As for toping a blue spruce, I don't know just what will be the outcome. As you know this is the Christmas tree with the tip removed it follows a different set of blue prints.

Perhaps one of the others has tried toping the Spruce and can help us out on that question.

Best of luck to you flydragon5 on your task, I hope that I was able to help you with some of your choices.

Marturo
 
  #5  
Old 08-20-02, 08:28 PM
Gami
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Hi Flydragon,

If you prune the top of the tree, you are cutting the leader. I.E., you will be stunting its growth. Once you cut the leader, the top growth will stop, and it will start branching out. If that's what you want, then maybe that's not a bad thing, but keep in mind, it won't grow any taller. (At least that's what I've been told.)

Pines require a lot of water. Are they getting it?

There is a process called candleing. Some people want to contain the size of a pine. When you see new growth, you will notice that the needles are tight against the branch. If you will cut that area back, the growth for the year will be where you cut it back. Maybe somebody can advise you more, but I'm thinking if you candle the bottom growth, the top will catch up???????????? This is a guess, and I hope you'll wait for other comments before doing this, which of course would be, in the spring. You might search with Google for "candleing a pine tree".

Marturo, great advice! It amazes me the knowledge you have, and I save a LOT of what you advise.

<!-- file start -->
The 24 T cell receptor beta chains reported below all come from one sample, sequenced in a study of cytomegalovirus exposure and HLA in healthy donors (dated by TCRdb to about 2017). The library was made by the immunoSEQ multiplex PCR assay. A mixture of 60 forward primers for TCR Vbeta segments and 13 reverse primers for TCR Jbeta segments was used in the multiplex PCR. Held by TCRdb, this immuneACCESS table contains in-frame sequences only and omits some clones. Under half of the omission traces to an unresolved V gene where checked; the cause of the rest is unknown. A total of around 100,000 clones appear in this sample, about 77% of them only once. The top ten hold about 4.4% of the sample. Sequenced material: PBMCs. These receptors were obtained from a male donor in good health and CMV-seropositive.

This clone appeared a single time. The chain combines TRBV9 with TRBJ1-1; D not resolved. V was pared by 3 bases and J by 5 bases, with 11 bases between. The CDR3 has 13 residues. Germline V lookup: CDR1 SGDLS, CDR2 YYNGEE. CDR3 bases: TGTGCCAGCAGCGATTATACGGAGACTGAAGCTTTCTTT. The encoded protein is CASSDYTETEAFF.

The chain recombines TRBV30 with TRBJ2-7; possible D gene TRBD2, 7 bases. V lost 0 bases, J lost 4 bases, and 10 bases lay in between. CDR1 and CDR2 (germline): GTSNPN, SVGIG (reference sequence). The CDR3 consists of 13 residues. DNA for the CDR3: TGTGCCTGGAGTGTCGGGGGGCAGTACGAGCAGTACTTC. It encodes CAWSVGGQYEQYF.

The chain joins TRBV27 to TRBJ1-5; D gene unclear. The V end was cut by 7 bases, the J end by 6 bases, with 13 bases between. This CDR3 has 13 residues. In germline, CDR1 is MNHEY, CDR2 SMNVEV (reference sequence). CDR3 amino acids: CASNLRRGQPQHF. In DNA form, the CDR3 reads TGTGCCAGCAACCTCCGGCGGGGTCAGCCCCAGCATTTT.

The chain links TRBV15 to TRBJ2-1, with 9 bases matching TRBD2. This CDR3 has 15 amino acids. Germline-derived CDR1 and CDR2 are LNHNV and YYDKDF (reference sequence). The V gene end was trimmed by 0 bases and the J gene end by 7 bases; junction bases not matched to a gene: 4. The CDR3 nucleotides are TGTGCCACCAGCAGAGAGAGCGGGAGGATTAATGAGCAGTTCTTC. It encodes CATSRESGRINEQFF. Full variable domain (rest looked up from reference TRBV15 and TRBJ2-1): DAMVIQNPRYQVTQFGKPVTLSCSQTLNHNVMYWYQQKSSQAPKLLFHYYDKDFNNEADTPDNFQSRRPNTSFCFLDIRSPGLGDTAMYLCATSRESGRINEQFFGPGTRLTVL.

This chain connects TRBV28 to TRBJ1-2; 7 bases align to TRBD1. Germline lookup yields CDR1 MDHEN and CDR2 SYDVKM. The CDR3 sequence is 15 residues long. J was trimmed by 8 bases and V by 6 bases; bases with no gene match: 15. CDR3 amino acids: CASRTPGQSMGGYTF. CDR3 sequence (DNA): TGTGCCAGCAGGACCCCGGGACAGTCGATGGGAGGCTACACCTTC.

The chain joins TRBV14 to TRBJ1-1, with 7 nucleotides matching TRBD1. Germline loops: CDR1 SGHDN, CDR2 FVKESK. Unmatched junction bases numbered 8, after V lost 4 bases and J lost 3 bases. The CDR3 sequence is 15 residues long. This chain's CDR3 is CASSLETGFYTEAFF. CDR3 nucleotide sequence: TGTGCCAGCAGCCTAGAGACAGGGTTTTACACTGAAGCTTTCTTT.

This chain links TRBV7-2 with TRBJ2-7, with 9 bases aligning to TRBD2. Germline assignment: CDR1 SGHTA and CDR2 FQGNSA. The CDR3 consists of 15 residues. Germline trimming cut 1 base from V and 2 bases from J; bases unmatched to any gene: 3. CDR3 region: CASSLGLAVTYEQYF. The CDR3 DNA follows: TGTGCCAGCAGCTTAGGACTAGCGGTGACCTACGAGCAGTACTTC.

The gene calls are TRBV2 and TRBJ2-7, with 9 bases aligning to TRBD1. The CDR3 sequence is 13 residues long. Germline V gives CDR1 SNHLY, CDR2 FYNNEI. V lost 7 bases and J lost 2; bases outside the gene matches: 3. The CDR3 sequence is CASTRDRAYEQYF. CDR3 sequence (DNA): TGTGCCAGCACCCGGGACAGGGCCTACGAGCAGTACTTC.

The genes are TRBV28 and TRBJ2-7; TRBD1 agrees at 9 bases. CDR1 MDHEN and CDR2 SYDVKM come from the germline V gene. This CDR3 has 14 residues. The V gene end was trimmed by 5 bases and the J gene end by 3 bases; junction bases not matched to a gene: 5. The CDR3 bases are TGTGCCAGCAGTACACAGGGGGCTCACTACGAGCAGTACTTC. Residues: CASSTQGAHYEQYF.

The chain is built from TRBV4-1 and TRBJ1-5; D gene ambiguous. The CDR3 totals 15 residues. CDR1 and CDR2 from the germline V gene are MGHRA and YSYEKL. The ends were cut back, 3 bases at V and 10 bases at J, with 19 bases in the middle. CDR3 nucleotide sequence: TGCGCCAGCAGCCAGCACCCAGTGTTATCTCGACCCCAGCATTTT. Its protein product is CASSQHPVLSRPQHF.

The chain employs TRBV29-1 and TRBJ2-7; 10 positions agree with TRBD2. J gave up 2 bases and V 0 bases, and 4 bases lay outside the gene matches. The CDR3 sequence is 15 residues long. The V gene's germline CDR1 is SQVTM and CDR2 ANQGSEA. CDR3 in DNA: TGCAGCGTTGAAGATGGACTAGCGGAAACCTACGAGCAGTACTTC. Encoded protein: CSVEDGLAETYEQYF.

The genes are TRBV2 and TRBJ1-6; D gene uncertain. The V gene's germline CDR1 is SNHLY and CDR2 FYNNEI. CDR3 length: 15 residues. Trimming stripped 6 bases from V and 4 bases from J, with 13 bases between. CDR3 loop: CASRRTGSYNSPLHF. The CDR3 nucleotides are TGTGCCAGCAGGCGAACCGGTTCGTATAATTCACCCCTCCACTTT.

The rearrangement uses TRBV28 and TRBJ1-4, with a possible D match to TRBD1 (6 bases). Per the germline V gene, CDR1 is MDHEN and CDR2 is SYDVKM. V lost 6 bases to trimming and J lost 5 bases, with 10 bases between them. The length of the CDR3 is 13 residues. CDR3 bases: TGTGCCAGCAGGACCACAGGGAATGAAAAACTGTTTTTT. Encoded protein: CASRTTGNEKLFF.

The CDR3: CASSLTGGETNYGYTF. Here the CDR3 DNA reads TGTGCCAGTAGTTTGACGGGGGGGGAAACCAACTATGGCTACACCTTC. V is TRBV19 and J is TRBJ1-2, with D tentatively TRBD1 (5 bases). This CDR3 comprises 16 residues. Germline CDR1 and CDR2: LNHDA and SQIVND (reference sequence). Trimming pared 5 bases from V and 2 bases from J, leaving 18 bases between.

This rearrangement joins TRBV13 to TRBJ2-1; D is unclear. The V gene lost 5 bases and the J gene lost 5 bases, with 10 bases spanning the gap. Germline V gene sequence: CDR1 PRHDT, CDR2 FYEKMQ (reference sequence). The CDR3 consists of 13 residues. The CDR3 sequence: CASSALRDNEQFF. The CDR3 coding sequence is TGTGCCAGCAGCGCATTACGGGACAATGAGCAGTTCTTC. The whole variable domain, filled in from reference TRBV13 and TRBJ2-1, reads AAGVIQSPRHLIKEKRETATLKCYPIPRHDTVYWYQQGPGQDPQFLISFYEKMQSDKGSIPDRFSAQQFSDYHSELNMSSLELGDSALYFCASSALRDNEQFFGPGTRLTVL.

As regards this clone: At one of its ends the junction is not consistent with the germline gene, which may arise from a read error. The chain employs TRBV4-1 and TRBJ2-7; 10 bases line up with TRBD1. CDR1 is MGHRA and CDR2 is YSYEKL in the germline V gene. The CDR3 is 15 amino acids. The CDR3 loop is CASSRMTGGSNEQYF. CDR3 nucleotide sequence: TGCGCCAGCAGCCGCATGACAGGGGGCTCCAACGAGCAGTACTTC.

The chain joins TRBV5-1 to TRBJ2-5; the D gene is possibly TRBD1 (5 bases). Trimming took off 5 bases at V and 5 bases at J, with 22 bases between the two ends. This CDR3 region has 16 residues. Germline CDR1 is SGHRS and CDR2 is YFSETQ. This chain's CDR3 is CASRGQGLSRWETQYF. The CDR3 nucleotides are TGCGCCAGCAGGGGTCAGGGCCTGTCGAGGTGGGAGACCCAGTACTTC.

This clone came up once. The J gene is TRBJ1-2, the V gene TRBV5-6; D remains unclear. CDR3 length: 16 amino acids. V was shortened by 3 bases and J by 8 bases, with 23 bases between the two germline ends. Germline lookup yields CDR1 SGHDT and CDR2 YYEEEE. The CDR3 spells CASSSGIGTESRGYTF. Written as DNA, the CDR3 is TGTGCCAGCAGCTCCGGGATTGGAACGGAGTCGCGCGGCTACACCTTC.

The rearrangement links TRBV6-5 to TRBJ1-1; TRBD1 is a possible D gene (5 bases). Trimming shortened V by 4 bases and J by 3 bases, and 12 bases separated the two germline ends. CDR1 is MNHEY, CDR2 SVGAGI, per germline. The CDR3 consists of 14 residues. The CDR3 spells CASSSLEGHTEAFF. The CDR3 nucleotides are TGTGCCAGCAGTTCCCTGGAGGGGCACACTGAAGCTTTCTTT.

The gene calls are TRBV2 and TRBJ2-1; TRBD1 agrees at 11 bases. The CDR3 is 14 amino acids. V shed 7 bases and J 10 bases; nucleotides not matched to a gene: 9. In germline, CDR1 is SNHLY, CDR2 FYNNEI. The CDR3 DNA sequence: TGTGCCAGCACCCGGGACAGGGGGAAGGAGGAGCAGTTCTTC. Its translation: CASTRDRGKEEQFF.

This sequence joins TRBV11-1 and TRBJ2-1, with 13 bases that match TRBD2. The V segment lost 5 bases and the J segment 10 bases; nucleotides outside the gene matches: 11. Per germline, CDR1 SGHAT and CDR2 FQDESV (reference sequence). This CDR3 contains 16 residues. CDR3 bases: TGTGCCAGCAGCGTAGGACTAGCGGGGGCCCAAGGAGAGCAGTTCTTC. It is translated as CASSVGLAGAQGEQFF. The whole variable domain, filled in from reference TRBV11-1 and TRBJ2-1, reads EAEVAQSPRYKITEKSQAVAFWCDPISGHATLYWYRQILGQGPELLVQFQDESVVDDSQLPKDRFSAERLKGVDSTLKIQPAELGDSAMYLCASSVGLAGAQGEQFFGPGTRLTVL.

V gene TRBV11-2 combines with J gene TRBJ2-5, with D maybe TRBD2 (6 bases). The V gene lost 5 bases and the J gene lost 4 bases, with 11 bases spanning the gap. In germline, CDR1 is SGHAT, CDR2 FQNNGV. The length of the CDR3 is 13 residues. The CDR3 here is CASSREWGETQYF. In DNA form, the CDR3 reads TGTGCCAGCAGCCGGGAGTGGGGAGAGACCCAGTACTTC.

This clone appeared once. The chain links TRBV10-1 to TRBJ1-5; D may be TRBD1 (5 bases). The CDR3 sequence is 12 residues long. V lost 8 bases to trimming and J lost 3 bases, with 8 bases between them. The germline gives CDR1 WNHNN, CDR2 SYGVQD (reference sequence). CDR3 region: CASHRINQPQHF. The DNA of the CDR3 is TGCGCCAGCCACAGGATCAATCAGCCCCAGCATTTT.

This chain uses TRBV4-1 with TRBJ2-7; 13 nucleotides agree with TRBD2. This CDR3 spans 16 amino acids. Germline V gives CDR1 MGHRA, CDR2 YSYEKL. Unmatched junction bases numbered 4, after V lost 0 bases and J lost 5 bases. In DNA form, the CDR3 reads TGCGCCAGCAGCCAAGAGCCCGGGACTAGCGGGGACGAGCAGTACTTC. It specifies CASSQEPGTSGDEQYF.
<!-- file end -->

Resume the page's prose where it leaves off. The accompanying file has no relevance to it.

Gami
 

Last edited by Gami; 08-20-02 at 11:29 PM.
  #6  
Old 08-20-02, 10:24 PM
skw655
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I seem to remember either reading or hearing that when candleing you should pinch with your fingers instead of cutting so that not all of the new growth is gone, but I can't remember the source. Does anyone know about this?

I think Gami is right about cutting the leader. It either won't grow vertically anymore or it will branch off at the top and keep growing upwards at an angle, but then I could be wrong
 
  #7  
Old 08-20-02, 11:23 PM
Gami
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Hi again Flydragon,

Here's a link from the conifer society -

http://www.conifersociety.org/pruning_dos_and_don.htm

Oops, I spelled candling wrong.

Interesting subject, as we do hapen to have a pine tree. It was a clearance tree. Rather straggly, rather ugly. I didn't expect it to live, but it has grown into a huge, beautiful tree. Soooooo, as an added note, maybe you just need to give them some time.

Gami
 
  #8  
Old 08-21-02, 04:44 PM
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Good info for a tough job.

Hello Flydragon5

Are we looking at a project that you still feel good about? I knew when you gave us your tool list, you would rather have a small Backhoe for this job

One thing I wanted to mention before we got too far, was wetting the soil and investing in a good Madock ( Poor mans Backhoe ).

The black soaker hoses will wet very deep, & the Madock having a point on one end & a wide cutting head on the other end, may make life easier for you. Although wet soil may not be what you want, although it does tend to loosen soil to roots.

I am not there, so use as many of the good suggestions as will fit your special needs. I'm sure from what you have said already that you can do this.

What & how are you planing to use the rototiller? Just curious as I am always open to new ideas also.

Great Link Gami

Marturo